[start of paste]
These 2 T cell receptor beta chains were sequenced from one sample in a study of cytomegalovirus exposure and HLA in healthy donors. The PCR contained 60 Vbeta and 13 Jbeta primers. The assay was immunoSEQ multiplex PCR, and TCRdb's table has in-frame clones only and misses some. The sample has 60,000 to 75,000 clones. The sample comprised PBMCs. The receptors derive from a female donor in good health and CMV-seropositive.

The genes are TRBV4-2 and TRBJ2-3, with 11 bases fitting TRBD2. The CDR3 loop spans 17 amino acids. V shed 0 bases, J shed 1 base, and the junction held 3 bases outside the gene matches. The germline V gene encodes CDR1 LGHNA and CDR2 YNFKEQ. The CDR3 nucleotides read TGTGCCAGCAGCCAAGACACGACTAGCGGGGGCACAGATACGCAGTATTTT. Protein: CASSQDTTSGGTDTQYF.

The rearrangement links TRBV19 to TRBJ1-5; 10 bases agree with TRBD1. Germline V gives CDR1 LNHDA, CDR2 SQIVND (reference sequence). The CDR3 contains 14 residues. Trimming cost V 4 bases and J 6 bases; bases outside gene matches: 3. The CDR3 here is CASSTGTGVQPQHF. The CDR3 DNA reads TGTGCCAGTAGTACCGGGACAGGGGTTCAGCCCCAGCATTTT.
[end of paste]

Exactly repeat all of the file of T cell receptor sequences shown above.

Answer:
These 2 T cell receptor beta chains were sequenced from one sample in a study of cytomegalovirus exposure and HLA in healthy donors. The PCR contained 60 Vbeta and 13 Jbeta primers. The assay was immunoSEQ multiplex PCR, and TCRdb's table has in-frame clones only and misses some. The sample has 60,000 to 75,000 clones. The sample comprised PBMCs. The receptors derive from a female donor in good health and CMV-seropositive.

The genes are TRBV4-2 and TRBJ2-3, with 11 bases fitting TRBD2. The CDR3 loop spans 17 amino acids. V shed 0 bases, J shed 1 base, and the junction held 3 bases outside the gene matches. The germline V gene encodes CDR1 LGHNA and CDR2 YNFKEQ. The CDR3 nucleotides read TGTGCCAGCAGCCAAGACACGACTAGCGGGGGCACAGATACGCAGTATTTT. Protein: CASSQDTTSGGTDTQYF.

The rearrangement links TRBV19 to TRBJ1-5; 10 bases agree with TRBD1. Germline V gives CDR1 LNHDA, CDR2 SQIVND (reference sequence). The CDR3 contains 14 residues. Trimming cost V 4 bases and J 6 bases; bases outside gene matches: 3. The CDR3 here is CASSTGTGVQPQHF. The CDR3 DNA reads TGTGCCAGTAGTACCGGGACAGGGGTTCAGCCCCAGCATTTT.